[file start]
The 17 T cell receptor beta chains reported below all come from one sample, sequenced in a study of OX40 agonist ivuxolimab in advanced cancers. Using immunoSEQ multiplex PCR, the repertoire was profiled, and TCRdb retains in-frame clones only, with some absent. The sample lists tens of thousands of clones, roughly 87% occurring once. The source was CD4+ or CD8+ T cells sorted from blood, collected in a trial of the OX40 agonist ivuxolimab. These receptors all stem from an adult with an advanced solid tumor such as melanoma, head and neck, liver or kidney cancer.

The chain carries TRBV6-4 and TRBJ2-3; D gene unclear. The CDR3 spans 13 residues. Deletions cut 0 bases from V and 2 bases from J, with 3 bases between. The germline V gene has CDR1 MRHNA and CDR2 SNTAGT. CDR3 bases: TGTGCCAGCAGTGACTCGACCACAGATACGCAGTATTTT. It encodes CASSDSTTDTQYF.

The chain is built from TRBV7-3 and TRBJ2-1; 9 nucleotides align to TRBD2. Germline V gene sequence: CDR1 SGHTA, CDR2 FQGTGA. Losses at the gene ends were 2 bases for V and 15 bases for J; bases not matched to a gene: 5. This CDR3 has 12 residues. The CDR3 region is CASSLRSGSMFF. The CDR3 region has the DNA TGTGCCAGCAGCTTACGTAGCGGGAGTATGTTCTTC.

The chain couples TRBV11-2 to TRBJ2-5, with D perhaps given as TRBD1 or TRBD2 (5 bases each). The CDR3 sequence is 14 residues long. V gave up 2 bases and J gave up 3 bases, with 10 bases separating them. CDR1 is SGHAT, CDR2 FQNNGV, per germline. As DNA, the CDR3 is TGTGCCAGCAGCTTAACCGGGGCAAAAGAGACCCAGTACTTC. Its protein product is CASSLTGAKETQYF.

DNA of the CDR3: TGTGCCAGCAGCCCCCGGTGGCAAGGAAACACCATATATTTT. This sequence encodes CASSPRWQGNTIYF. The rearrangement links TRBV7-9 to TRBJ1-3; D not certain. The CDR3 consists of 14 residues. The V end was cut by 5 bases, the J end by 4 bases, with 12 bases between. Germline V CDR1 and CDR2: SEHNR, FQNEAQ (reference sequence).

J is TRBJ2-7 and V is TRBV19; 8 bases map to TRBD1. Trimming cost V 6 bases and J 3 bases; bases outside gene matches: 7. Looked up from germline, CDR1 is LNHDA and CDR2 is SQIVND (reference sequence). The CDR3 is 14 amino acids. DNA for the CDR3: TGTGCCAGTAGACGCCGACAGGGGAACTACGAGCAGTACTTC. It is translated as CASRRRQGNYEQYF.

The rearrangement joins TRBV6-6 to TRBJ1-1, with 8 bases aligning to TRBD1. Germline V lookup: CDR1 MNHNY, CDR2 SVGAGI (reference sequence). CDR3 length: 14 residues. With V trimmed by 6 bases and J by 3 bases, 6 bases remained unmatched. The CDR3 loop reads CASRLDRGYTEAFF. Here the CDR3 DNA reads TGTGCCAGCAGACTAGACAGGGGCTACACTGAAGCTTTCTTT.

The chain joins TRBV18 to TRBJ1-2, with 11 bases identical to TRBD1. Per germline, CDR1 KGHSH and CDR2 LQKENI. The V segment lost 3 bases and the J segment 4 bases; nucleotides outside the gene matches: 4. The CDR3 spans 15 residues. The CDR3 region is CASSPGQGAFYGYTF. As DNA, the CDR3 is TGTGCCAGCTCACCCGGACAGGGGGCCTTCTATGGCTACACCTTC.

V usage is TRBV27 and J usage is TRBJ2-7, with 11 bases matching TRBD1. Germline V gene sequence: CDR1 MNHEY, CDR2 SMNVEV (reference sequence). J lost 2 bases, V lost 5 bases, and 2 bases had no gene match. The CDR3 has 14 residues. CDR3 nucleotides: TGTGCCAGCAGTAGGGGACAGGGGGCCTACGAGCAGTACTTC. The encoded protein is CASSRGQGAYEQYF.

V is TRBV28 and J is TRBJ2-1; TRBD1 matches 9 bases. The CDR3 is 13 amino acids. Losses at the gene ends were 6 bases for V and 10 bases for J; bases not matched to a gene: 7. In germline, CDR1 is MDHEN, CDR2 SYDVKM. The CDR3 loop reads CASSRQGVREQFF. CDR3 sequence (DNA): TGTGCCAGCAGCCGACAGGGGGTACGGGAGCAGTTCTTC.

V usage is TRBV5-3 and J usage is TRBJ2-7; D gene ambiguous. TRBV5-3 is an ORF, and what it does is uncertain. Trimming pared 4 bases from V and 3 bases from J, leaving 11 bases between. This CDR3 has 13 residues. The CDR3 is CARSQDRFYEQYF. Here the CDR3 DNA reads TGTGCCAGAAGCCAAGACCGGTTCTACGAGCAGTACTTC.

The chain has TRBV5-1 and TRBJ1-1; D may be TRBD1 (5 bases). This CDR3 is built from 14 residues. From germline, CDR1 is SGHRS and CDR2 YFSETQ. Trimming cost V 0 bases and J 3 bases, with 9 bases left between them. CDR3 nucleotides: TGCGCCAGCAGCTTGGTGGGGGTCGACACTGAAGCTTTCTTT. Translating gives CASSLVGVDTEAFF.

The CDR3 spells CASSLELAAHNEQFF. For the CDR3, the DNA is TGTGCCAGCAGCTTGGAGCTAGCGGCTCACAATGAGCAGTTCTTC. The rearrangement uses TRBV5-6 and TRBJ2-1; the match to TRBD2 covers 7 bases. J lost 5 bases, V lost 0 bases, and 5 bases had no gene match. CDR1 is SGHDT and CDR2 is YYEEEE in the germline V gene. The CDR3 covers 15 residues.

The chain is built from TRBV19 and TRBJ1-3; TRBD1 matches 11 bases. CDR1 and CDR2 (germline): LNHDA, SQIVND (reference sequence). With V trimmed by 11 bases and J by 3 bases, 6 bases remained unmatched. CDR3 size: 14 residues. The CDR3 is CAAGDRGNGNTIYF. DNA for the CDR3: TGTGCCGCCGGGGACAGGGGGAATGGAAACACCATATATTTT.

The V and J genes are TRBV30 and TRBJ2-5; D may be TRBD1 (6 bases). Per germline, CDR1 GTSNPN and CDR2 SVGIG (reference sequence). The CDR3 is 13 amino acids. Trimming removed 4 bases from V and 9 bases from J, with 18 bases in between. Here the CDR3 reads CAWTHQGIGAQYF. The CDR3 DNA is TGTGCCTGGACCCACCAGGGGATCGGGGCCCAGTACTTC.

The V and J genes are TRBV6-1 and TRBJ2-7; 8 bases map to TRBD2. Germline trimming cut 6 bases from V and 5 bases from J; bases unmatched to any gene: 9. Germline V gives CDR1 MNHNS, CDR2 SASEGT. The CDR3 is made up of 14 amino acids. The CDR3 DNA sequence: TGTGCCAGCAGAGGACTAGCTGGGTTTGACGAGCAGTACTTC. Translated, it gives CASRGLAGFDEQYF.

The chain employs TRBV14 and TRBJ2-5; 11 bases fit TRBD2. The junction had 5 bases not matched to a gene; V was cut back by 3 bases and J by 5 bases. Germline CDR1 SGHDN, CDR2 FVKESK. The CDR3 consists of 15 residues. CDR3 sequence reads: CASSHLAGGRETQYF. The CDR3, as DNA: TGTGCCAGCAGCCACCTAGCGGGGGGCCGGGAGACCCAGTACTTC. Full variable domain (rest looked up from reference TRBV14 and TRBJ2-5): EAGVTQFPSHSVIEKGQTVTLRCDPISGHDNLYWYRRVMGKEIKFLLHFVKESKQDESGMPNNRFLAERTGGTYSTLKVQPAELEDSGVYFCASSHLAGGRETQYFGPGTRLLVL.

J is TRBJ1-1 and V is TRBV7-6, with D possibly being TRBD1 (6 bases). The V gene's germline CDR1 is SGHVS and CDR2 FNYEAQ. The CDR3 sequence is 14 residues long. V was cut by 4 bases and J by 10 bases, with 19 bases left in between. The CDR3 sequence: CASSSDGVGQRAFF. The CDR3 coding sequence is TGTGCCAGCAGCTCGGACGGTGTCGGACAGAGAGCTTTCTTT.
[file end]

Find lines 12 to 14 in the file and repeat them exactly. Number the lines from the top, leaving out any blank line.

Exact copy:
The chain has TRBV5-1 and TRBJ1-1; D may be TRBD1 (5 bases). This CDR3 is built from 14 residues. From germline, CDR1 is SGHRS and CDR2 YFSETQ. Trimming cost V 0 bases and J 3 bases, with 9 bases left between them. CDR3 nucleotides: TGCGCCAGCAGCTTGGTGGGGGTCGACACTGAAGCTTTCTTT. Translating gives CASSLVGVDTEAFF.

The CDR3 spells CASSLELAAHNEQFF. For the CDR3, the DNA is TGTGCCAGCAGCTTGGAGCTAGCGGCTCACAATGAGCAGTTCTTC. The rearrangement uses TRBV5-6 and TRBJ2-1; the match to TRBD2 covers 7 bases. J lost 5 bases, V lost 0 bases, and 5 bases had no gene match. CDR1 is SGHDT and CDR2 is YYEEEE in the germline V gene. The CDR3 covers 15 residues.

The chain is built from TRBV19 and TRBJ1-3; TRBD1 matches 11 bases. CDR1 and CDR2 (germline): LNHDA, SQIVND (reference sequence). With V trimmed by 11 bases and J by 3 bases, 6 bases remained unmatched. CDR3 size: 14 residues. The CDR3 is CAAGDRGNGNTIYF. DNA for the CDR3: TGTGCCGCCGGGGACAGGGGGAATGGAAACACCATATATTTT.